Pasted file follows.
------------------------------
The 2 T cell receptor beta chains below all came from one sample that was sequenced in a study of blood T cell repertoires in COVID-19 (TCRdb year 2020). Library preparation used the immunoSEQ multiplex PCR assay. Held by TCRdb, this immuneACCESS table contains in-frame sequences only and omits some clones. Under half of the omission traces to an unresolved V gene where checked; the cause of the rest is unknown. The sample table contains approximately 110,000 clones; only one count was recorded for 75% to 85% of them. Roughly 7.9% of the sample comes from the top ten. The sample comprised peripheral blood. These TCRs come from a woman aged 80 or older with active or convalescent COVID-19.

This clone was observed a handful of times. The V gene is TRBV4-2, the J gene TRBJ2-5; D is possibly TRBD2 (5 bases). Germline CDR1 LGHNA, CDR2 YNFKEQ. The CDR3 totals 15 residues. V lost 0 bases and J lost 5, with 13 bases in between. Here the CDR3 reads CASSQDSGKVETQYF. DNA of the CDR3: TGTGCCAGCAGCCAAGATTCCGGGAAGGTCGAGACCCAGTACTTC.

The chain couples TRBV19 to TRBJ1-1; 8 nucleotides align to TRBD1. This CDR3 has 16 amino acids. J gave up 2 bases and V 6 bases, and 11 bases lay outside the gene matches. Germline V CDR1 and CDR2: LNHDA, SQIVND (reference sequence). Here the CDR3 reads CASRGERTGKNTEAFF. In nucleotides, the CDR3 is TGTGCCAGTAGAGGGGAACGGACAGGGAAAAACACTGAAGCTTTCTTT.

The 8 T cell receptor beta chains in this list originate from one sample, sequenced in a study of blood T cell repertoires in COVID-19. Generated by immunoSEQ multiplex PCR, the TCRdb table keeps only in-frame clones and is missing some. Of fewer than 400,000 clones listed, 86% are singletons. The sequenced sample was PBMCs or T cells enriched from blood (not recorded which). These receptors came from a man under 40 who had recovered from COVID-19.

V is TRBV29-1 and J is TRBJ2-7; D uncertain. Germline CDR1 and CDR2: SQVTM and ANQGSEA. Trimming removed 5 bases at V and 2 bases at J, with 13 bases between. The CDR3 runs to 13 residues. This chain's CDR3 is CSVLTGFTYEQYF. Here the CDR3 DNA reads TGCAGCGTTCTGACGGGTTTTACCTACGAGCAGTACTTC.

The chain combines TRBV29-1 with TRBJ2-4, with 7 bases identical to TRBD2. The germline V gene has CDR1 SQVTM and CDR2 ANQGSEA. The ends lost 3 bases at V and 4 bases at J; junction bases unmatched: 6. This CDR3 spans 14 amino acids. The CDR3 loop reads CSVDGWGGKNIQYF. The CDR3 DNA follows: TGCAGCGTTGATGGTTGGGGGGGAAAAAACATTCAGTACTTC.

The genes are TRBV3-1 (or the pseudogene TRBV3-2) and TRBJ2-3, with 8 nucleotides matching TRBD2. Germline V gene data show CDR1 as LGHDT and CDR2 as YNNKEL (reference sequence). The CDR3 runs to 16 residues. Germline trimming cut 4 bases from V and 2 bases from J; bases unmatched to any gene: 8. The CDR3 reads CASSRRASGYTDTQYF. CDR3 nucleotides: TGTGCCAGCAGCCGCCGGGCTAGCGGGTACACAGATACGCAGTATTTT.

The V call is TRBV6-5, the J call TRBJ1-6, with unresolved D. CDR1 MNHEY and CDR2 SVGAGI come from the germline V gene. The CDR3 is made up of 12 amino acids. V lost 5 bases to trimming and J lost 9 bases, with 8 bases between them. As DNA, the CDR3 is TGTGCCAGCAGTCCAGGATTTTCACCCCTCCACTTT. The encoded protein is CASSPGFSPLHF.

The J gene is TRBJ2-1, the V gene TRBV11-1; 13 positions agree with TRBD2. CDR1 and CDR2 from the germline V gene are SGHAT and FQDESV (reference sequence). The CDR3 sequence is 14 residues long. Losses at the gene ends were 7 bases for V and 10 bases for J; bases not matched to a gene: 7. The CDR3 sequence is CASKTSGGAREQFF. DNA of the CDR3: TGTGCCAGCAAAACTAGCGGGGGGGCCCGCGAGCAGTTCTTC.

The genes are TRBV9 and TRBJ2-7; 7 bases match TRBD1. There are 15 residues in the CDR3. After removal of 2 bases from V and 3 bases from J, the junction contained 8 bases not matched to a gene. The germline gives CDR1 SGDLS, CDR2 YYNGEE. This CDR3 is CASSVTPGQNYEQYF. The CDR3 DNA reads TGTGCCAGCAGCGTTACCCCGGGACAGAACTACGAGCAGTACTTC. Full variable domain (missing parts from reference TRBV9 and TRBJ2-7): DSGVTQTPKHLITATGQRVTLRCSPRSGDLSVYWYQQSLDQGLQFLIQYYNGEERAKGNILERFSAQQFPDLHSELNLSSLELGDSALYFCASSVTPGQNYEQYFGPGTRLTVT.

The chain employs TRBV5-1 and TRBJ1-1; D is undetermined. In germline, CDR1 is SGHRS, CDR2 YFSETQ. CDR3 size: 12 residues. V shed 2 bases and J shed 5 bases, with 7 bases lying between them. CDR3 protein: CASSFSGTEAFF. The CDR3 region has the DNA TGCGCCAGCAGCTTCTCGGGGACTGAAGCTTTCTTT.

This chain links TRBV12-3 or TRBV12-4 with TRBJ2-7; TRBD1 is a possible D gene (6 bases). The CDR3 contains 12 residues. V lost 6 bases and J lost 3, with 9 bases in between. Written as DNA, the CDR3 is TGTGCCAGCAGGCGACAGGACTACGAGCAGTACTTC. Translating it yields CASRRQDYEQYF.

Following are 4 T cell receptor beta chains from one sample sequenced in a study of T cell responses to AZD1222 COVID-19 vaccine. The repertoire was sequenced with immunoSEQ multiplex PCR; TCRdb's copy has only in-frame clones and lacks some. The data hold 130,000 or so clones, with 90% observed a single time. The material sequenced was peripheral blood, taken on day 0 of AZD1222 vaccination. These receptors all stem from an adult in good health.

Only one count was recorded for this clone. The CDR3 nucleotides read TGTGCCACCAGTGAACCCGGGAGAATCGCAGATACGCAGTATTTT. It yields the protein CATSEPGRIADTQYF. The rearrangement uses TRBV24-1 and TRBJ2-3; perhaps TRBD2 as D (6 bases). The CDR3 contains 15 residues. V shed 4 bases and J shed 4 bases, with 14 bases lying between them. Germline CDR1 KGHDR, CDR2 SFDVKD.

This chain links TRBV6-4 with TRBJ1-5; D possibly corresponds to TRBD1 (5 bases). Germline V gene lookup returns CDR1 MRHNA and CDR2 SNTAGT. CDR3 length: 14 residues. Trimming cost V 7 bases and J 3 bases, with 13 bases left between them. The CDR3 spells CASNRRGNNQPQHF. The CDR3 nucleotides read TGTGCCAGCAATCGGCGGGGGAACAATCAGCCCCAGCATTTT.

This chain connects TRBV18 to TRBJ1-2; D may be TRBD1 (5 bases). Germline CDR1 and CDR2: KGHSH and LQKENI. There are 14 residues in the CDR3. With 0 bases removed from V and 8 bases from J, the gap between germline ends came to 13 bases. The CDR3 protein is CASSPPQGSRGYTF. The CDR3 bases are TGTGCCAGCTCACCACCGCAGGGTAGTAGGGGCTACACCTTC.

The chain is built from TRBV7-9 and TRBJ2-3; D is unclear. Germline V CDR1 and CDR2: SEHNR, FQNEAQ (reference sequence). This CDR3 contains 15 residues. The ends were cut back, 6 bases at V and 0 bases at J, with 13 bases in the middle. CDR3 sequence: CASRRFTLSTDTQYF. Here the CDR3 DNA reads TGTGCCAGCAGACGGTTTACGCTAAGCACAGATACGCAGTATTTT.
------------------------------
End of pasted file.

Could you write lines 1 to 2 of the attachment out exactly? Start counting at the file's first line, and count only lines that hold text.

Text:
The 2 T cell receptor beta chains below all came from one sample that was sequenced in a study of blood T cell repertoires in COVID-19 (TCRdb year 2020). Library preparation used the immunoSEQ multiplex PCR assay. Held by TCRdb, this immuneACCESS table contains in-frame sequences only and omits some clones. Under half of the omission traces to an unresolved V gene where checked; the cause of the rest is unknown. The sample table contains approximately 110,000 clones; only one count was recorded for 75% to 85% of them. Roughly 7.9% of the sample comes from the top ten. The sample comprised peripheral blood. These TCRs come from a woman aged 80 or older with active or convalescent COVID-19.

This clone was observed a handful of times. The V gene is TRBV4-2, the J gene TRBJ2-5; D is possibly TRBD2 (5 bases). Germline CDR1 LGHNA, CDR2 YNFKEQ. The CDR3 totals 15 residues. V lost 0 bases and J lost 5, with 13 bases in between. Here the CDR3 reads CASSQDSGKVETQYF. DNA of the CDR3: TGTGCCAGCAGCCAAGATTCCGGGAAGGTCGAGACCCAGTACTTC.